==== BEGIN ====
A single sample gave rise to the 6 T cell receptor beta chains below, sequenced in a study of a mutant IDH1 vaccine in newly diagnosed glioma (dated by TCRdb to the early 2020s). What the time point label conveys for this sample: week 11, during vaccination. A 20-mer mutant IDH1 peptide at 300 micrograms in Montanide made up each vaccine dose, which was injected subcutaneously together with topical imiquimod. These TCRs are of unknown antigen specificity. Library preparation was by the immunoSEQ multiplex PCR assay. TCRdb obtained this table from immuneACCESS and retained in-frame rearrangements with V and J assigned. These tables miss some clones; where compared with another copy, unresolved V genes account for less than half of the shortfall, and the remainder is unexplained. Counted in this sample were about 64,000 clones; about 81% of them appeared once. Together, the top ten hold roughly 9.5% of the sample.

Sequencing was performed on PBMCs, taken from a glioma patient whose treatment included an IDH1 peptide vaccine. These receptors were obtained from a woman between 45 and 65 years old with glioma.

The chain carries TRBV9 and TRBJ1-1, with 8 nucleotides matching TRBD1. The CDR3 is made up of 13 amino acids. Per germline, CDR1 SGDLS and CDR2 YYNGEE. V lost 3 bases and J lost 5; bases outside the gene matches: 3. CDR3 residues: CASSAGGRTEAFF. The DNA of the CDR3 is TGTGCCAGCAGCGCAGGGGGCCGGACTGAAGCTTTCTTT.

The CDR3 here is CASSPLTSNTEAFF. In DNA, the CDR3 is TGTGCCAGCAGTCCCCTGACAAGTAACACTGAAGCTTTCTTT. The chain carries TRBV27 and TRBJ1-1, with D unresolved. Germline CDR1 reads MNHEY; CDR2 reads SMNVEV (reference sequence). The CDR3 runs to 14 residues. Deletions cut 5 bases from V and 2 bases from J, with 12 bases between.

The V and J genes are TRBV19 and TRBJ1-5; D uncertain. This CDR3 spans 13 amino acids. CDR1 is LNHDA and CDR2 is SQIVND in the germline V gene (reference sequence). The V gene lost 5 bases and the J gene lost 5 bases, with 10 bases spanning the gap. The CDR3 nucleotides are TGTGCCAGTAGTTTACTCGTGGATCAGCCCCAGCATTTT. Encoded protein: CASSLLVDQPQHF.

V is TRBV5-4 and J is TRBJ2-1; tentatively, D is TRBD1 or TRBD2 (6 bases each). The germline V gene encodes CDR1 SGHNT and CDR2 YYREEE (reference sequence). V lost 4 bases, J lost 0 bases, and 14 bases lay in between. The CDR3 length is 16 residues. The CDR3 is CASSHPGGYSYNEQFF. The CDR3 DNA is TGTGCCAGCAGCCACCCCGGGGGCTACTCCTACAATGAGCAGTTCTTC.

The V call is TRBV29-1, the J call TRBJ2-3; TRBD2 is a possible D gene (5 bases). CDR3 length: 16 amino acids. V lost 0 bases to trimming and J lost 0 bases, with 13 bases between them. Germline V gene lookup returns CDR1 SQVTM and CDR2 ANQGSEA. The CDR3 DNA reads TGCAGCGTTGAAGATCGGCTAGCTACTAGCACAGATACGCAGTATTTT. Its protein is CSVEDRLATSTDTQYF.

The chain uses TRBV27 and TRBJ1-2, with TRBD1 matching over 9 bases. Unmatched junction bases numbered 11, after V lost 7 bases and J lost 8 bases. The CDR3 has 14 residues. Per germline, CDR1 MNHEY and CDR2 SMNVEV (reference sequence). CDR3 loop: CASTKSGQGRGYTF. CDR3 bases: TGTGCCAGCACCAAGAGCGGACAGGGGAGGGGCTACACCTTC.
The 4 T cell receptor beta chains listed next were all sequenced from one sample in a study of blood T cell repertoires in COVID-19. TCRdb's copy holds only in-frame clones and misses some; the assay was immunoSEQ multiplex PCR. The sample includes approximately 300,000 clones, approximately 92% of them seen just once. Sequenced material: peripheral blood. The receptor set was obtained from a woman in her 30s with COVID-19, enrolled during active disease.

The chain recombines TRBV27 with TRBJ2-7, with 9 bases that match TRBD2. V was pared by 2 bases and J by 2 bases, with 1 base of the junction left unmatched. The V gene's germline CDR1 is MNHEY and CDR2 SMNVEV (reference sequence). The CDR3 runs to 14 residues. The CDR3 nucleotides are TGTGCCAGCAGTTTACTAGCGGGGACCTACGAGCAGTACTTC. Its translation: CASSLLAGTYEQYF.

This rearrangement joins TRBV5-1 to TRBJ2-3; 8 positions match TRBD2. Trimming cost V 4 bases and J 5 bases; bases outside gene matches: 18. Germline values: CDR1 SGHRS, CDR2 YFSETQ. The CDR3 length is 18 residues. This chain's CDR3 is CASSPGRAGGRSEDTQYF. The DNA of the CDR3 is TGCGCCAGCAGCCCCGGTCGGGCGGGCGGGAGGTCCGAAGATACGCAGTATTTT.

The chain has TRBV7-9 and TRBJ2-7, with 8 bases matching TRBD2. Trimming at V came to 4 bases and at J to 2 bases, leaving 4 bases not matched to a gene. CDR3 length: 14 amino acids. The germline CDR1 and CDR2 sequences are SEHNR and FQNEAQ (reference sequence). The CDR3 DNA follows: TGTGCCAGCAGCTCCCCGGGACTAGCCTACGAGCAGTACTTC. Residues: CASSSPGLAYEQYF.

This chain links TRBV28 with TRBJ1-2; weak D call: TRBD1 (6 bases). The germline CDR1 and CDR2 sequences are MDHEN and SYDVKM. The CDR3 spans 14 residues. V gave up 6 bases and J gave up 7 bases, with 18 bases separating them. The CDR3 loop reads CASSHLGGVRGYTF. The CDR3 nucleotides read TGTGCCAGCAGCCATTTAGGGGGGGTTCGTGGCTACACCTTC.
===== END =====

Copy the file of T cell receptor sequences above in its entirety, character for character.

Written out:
A single sample gave rise to the 6 T cell receptor beta chains below, sequenced in a study of a mutant IDH1 vaccine in newly diagnosed glioma (dated by TCRdb to the early 2020s). What the time point label conveys for this sample: week 11, during vaccination. A 20-mer mutant IDH1 peptide at 300 micrograms in Montanide made up each vaccine dose, which was injected subcutaneously together with topical imiquimod. These TCRs are of unknown antigen specificity. Library preparation was by the immunoSEQ multiplex PCR assay. TCRdb obtained this table from immuneACCESS and retained in-frame rearrangements with V and J assigned. These tables miss some clones; where compared with another copy, unresolved V genes account for less than half of the shortfall, and the remainder is unexplained. Counted in this sample were about 64,000 clones; about 81% of them appeared once. Together, the top ten hold roughly 9.5% of the sample.

Sequencing was performed on PBMCs, taken from a glioma patient whose treatment included an IDH1 peptide vaccine. These receptors were obtained from a woman between 45 and 65 years old with glioma.

The chain carries TRBV9 and TRBJ1-1, with 8 nucleotides matching TRBD1. The CDR3 is made up of 13 amino acids. Per germline, CDR1 SGDLS and CDR2 YYNGEE. V lost 3 bases and J lost 5; bases outside the gene matches: 3. CDR3 residues: CASSAGGRTEAFF. The DNA of the CDR3 is TGTGCCAGCAGCGCAGGGGGCCGGACTGAAGCTTTCTTT.

The CDR3 here is CASSPLTSNTEAFF. In DNA, the CDR3 is TGTGCCAGCAGTCCCCTGACAAGTAACACTGAAGCTTTCTTT. The chain carries TRBV27 and TRBJ1-1, with D unresolved. Germline CDR1 reads MNHEY; CDR2 reads SMNVEV (reference sequence). The CDR3 runs to 14 residues. Deletions cut 5 bases from V and 2 bases from J, with 12 bases between.

The V and J genes are TRBV19 and TRBJ1-5; D uncertain. This CDR3 spans 13 amino acids. CDR1 is LNHDA and CDR2 is SQIVND in the germline V gene (reference sequence). The V gene lost 5 bases and the J gene lost 5 bases, with 10 bases spanning the gap. The CDR3 nucleotides are TGTGCCAGTAGTTTACTCGTGGATCAGCCCCAGCATTTT. Encoded protein: CASSLLVDQPQHF.

V is TRBV5-4 and J is TRBJ2-1; tentatively, D is TRBD1 or TRBD2 (6 bases each). The germline V gene encodes CDR1 SGHNT and CDR2 YYREEE (reference sequence). V lost 4 bases, J lost 0 bases, and 14 bases lay in between. The CDR3 length is 16 residues. The CDR3 is CASSHPGGYSYNEQFF. The CDR3 DNA is TGTGCCAGCAGCCACCCCGGGGGCTACTCCTACAATGAGCAGTTCTTC.

The V call is TRBV29-1, the J call TRBJ2-3; TRBD2 is a possible D gene (5 bases). CDR3 length: 16 amino acids. V lost 0 bases to trimming and J lost 0 bases, with 13 bases between them. Germline V gene lookup returns CDR1 SQVTM and CDR2 ANQGSEA. The CDR3 DNA reads TGCAGCGTTGAAGATCGGCTAGCTACTAGCACAGATACGCAGTATTTT. Its protein is CSVEDRLATSTDTQYF.

The chain uses TRBV27 and TRBJ1-2, with TRBD1 matching over 9 bases. Unmatched junction bases numbered 11, after V lost 7 bases and J lost 8 bases. The CDR3 has 14 residues. Per germline, CDR1 MNHEY and CDR2 SMNVEV (reference sequence). CDR3 loop: CASTKSGQGRGYTF. CDR3 bases: TGTGCCAGCACCAAGAGCGGACAGGGGAGGGGCTACACCTTC.
The 4 T cell receptor beta chains listed next were all sequenced from one sample in a study of blood T cell repertoires in COVID-19. TCRdb's copy holds only in-frame clones and misses some; the assay was immunoSEQ multiplex PCR. The sample includes approximately 300,000 clones, approximately 92% of them seen just once. Sequenced material: peripheral blood. The receptor set was obtained from a woman in her 30s with COVID-19, enrolled during active disease.

The chain recombines TRBV27 with TRBJ2-7, with 9 bases that match TRBD2. V was pared by 2 bases and J by 2 bases, with 1 base of the junction left unmatched. The V gene's germline CDR1 is MNHEY and CDR2 SMNVEV (reference sequence). The CDR3 runs to 14 residues. The CDR3 nucleotides are TGTGCCAGCAGTTTACTAGCGGGGACCTACGAGCAGTACTTC. Its translation: CASSLLAGTYEQYF.

This rearrangement joins TRBV5-1 to TRBJ2-3; 8 positions match TRBD2. Trimming cost V 4 bases and J 5 bases; bases outside gene matches: 18. Germline values: CDR1 SGHRS, CDR2 YFSETQ. The CDR3 length is 18 residues. This chain's CDR3 is CASSPGRAGGRSEDTQYF. The DNA of the CDR3 is TGCGCCAGCAGCCCCGGTCGGGCGGGCGGGAGGTCCGAAGATACGCAGTATTTT.

The chain has TRBV7-9 and TRBJ2-7, with 8 bases matching TRBD2. Trimming at V came to 4 bases and at J to 2 bases, leaving 4 bases not matched to a gene. CDR3 length: 14 amino acids. The germline CDR1 and CDR2 sequences are SEHNR and FQNEAQ (reference sequence). The CDR3 DNA follows: TGTGCCAGCAGCTCCCCGGGACTAGCCTACGAGCAGTACTTC. Residues: CASSSPGLAYEQYF.

This chain links TRBV28 with TRBJ1-2; weak D call: TRBD1 (6 bases). The germline CDR1 and CDR2 sequences are MDHEN and SYDVKM. The CDR3 spans 14 residues. V gave up 6 bases and J gave up 7 bases, with 18 bases separating them. The CDR3 loop reads CASSHLGGVRGYTF. The CDR3 nucleotides read TGTGCCAGCAGCCATTTAGGGGGGGTTCGTGGCTACACCTTC.